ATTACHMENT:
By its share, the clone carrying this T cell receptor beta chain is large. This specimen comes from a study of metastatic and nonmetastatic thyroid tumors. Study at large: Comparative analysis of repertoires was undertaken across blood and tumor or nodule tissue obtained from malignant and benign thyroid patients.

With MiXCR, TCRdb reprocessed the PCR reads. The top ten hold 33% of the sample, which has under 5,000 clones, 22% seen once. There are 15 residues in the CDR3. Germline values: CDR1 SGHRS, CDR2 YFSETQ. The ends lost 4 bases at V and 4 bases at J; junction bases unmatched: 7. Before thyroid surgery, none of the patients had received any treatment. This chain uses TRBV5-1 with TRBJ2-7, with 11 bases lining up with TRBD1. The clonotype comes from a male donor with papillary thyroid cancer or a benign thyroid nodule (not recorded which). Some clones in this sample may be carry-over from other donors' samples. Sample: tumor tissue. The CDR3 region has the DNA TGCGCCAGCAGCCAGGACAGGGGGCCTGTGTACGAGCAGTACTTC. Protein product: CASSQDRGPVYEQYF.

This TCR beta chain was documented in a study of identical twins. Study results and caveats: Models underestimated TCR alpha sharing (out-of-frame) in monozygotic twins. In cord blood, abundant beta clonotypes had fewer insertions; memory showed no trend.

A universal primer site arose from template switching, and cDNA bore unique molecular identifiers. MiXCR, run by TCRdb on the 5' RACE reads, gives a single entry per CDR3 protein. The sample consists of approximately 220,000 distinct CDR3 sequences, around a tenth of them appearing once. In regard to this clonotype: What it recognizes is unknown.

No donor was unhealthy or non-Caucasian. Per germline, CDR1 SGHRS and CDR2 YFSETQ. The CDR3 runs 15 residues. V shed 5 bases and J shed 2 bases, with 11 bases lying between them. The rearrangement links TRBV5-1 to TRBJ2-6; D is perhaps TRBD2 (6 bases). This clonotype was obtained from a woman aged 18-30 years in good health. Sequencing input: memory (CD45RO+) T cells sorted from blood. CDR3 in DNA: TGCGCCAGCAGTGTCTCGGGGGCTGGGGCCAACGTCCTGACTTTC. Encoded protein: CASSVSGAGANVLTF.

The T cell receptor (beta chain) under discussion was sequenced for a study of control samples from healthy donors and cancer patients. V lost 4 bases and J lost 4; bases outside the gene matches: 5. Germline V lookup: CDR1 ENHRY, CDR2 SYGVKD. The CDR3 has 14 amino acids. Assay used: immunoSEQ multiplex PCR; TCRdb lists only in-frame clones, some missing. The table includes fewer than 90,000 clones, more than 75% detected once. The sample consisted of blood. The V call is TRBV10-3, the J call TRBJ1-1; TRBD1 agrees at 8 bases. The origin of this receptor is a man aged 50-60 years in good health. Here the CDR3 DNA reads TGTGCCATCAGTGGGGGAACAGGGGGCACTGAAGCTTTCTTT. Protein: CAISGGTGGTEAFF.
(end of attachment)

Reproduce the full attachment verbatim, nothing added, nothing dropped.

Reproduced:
By its share, the clone carrying this T cell receptor beta chain is large. This specimen comes from a study of metastatic and nonmetastatic thyroid tumors. Study at large: Comparative analysis of repertoires was undertaken across blood and tumor or nodule tissue obtained from malignant and benign thyroid patients.

With MiXCR, TCRdb reprocessed the PCR reads. The top ten hold 33% of the sample, which has under 5,000 clones, 22% seen once. There are 15 residues in the CDR3. Germline values: CDR1 SGHRS, CDR2 YFSETQ. The ends lost 4 bases at V and 4 bases at J; junction bases unmatched: 7. Before thyroid surgery, none of the patients had received any treatment. This chain uses TRBV5-1 with TRBJ2-7, with 11 bases lining up with TRBD1. The clonotype comes from a male donor with papillary thyroid cancer or a benign thyroid nodule (not recorded which). Some clones in this sample may be carry-over from other donors' samples. Sample: tumor tissue. The CDR3 region has the DNA TGCGCCAGCAGCCAGGACAGGGGGCCTGTGTACGAGCAGTACTTC. Protein product: CASSQDRGPVYEQYF.

This TCR beta chain was documented in a study of identical twins. Study results and caveats: Models underestimated TCR alpha sharing (out-of-frame) in monozygotic twins. In cord blood, abundant beta clonotypes had fewer insertions; memory showed no trend.

A universal primer site arose from template switching, and cDNA bore unique molecular identifiers. MiXCR, run by TCRdb on the 5' RACE reads, gives a single entry per CDR3 protein. The sample consists of approximately 220,000 distinct CDR3 sequences, around a tenth of them appearing once. In regard to this clonotype: What it recognizes is unknown.

No donor was unhealthy or non-Caucasian. Per germline, CDR1 SGHRS and CDR2 YFSETQ. The CDR3 runs 15 residues. V shed 5 bases and J shed 2 bases, with 11 bases lying between them. The rearrangement links TRBV5-1 to TRBJ2-6; D is perhaps TRBD2 (6 bases). This clonotype was obtained from a woman aged 18-30 years in good health. Sequencing input: memory (CD45RO+) T cells sorted from blood. CDR3 in DNA: TGCGCCAGCAGTGTCTCGGGGGCTGGGGCCAACGTCCTGACTTTC. Encoded protein: CASSVSGAGANVLTF.

The T cell receptor (beta chain) under discussion was sequenced for a study of control samples from healthy donors and cancer patients. V lost 4 bases and J lost 4; bases outside the gene matches: 5. Germline V lookup: CDR1 ENHRY, CDR2 SYGVKD. The CDR3 has 14 amino acids. Assay used: immunoSEQ multiplex PCR; TCRdb lists only in-frame clones, some missing. The table includes fewer than 90,000 clones, more than 75% detected once. The sample consisted of blood. The V call is TRBV10-3, the J call TRBJ1-1; TRBD1 agrees at 8 bases. The origin of this receptor is a man aged 50-60 years in good health. Here the CDR3 DNA reads TGTGCCATCAGTGGGGGAACAGGGGGCACTGAAGCTTTCTTT. Protein: CAISGGTGGTEAFF.